The American government, both Republicans in the 1920s and Democrats in the 30s, loved Mussolini.  He was after all anti-communist.  And the Democrats needed Italian American votes.  Fiorello LaGuardia attended a fund raiser at Madison Square Garden along with 20,000 others to raise money for the Italian Red Cross after the start of war in Abyssinia. Tammany Hall needed Italian votes and the fascist supporter Generoso Pope who owned the largest Italian language newspapers on the East Coast was a major LaGuardia contributor.  LaGuardia, dependent on Italian and Jewish votes always attacked Hitler; he never attacked Mussolini in public.

Roosevelt never condemned Italy’s attack on Abyssinia nor did he embargo vital war material notwithstanding the fact that most Americans abhorred the war of conquest.  Nor did Britain or France.  The ruling class in each country greatly admired Mussolini.

American bankers including J. P. Morgan liked and supported Mussolini. He was after all anti-communist. Morgan arranged a $100 million loan for Italy to shore up the fascist economy. He also believed that Southern Europeans needed a strong man type of government. Most Republicans did.  Democracy was only suitable for Anglo-Saxons.   Italy’s World War I debts to the U. S. were conveniently rescheduled at il Duce’s request.

After the signing of the Lateran Treaty with the Vatican, Pope Pius XI called Mussolini “a man sent by Providence to save Europe from Bolshevism”.  Support for Mussolini among the clergy was overwhelming.

Only “reds” opposed him.

The apolitical Italian, who didn’t join a local fascist club or wasn’t a well to do businessman found himself reflecting in a quiet pride. Those who had previously treated him and his country with contempt and disdain now listened to what the Duce of Italy had to say.  Suddenly we mattered.  The apolitical were predominantly pro-fascist in their hearts.

The anti-fascist Italian left splintered over the issue of a united anti-fascist front. The anarchists would not work with the communists, viewing the “dictatorship of the proletariat” as just another dictatorship. The communists did everything they could do undermine anarchist goals particularly in infiltrating labor organizations.

The Spanish civil war brought the anarchist-communist split into full view as Republican leftists turned on each other while Franco, Mussolini and Hitler marched to victory. Mussolini contributed 40,000 troops and modern weaponry to Franco while England and France did nothing.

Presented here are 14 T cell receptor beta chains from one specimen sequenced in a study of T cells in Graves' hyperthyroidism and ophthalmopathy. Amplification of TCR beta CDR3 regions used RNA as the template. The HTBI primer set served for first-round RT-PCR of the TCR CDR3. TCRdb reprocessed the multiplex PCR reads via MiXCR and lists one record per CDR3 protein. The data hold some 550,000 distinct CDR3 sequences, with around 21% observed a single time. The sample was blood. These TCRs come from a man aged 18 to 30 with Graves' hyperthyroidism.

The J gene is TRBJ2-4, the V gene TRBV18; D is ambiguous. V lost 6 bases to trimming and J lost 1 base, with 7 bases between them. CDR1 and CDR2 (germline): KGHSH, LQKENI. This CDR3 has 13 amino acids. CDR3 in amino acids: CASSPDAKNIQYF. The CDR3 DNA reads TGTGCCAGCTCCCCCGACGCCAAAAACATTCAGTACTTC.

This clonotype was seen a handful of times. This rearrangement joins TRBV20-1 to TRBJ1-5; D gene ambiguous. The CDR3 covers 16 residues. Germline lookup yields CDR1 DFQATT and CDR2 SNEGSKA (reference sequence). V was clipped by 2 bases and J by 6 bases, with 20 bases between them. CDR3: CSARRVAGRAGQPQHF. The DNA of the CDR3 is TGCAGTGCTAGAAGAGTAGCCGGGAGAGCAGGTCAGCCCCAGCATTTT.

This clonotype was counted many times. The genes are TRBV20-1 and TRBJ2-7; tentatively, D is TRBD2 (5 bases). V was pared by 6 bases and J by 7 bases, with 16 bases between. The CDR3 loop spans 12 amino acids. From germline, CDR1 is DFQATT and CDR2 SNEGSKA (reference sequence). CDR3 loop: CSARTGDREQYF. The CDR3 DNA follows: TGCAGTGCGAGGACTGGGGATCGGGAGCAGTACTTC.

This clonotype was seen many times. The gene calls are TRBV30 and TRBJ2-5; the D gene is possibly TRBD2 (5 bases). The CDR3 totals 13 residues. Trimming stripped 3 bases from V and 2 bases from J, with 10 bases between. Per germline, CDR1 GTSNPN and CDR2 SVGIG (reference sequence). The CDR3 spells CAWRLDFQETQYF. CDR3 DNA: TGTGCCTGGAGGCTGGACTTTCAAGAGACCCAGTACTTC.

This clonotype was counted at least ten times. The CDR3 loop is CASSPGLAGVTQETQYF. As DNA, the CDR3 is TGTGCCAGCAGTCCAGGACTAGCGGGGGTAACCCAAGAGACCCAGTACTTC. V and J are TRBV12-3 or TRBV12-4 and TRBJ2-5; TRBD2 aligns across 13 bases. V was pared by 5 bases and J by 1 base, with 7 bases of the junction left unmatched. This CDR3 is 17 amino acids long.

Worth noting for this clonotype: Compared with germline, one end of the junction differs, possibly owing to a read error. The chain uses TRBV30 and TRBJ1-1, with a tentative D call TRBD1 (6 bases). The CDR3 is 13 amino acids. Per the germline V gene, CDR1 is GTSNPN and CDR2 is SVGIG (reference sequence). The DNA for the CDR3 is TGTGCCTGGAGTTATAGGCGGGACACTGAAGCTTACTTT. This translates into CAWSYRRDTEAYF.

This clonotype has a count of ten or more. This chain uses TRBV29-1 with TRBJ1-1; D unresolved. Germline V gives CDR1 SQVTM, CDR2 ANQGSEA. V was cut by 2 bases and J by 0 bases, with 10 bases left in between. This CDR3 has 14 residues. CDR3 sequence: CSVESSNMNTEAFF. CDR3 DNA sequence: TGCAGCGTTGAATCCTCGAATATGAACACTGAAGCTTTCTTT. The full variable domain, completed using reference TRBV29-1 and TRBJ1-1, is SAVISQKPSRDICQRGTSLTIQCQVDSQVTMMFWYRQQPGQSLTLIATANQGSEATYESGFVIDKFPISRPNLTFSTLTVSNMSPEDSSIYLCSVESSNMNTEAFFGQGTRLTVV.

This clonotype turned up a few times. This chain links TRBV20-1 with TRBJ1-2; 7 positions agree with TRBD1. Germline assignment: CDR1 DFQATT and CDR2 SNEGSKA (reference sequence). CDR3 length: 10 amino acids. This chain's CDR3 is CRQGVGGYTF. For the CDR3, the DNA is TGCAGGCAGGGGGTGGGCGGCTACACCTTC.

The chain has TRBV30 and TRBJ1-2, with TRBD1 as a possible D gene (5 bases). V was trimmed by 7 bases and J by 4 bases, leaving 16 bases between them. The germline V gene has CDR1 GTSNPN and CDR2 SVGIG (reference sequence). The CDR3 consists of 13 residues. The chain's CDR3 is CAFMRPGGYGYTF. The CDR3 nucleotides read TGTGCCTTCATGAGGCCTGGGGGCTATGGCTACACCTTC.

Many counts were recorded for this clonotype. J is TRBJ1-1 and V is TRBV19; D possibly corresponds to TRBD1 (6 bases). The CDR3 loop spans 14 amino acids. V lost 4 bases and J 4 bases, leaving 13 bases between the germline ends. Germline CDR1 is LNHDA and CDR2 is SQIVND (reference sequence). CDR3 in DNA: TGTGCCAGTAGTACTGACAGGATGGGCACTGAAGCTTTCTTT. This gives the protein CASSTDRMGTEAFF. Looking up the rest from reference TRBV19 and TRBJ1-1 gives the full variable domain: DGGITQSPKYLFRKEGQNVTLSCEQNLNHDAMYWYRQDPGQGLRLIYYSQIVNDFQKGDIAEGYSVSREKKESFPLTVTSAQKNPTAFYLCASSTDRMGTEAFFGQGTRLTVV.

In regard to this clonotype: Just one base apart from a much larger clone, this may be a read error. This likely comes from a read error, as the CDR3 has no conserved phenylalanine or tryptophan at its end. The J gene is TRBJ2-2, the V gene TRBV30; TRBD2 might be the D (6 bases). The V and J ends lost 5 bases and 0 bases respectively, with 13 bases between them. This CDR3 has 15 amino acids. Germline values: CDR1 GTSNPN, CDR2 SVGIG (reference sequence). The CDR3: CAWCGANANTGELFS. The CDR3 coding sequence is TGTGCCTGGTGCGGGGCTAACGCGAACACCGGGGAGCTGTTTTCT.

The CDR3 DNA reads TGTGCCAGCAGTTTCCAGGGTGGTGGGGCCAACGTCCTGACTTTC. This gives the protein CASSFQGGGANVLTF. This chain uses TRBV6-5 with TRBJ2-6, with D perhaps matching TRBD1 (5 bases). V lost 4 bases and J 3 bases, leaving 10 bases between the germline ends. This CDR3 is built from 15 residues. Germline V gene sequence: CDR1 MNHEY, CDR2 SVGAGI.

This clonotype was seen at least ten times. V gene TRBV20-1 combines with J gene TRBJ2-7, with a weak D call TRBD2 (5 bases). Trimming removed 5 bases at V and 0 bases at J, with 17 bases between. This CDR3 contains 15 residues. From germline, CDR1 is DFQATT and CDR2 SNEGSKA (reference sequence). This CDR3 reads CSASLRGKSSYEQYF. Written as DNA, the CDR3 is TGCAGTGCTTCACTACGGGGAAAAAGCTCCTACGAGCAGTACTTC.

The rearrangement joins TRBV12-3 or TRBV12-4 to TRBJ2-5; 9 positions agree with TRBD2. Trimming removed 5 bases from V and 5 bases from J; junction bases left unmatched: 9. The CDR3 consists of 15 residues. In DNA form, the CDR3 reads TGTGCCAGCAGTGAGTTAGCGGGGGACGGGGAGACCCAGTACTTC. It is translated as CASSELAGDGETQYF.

Tresca noted that the capitalist countries, while different in many ways, were de-facto allies in wanting to see the Spanish Republican forces defeated. They were, after all, godless “reds”.  Doing nothing to help them while ignoring Mussolini and Hitler’s aid to Franco made total sense.  They were, in the final leftist analysis, all capitalists.

Italian American support for Mussolini, especially after the attack on Abyssinia was the high-point of our shameful flirtation with fascism. Once war broke and Italy joined on the side of Hitler we quietly put away our Italian flags and black shirts and became loyal Americans.  The community’s contact with Italy was fractured for a decade, the old timers died and we never again cared much as to what was going on in the old country.

Carlo Tresca

Carlo Tresca was assasinated on 13th street and 5th avenue in NYC on January 11, 1943.  He had spent his entire life opposing capitalists, communists, fascists and the mafia.  He had all the right enemies.

The fascists blamed the communists.  The communists blamed the fascists.  The cops blamed the mafia.

His killer was never found.

At his funeral, Angelica Balabanoff, the grand dame  of European Socialism, who had known both Tresca and was a lover of Mussolini from their days in exile in Switzerland described him in Italian as one of Italy’s great martyrs, “slain by those who are afraid of enlightenment, truth and reason

In Italy, Berlusconi ruled for over twenty years.

In America our most illustrious sons are Justice Alito and the late Antonim Scalia.





About toritto

I was born during year four of the reign of Emperor Tiberius Claudius on the outskirts of the empire in Brooklyn. I married my high school sweetheart, the girl I took to the prom and we were together for forty years until her passing in 2004. We had four kids together and buried two together. I had a successful career in Corporate America (never got rich but made a living) and traveled the world. I am currently retired in the Tampa Bay metro area and live alone. One of my daughters is close by and one within a morning’s drive. They call their pops everyday. I try to write poetry (not very well), and about family. Occasionally I will try a historical piece relating to politics. :-)
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1 Response to Laughing at Mussolini

  1. beetleypete says:

    Great stuff, Frank. Factual, informative, and packed with passion.
    Best wishes, Pete.

    Liked by 1 person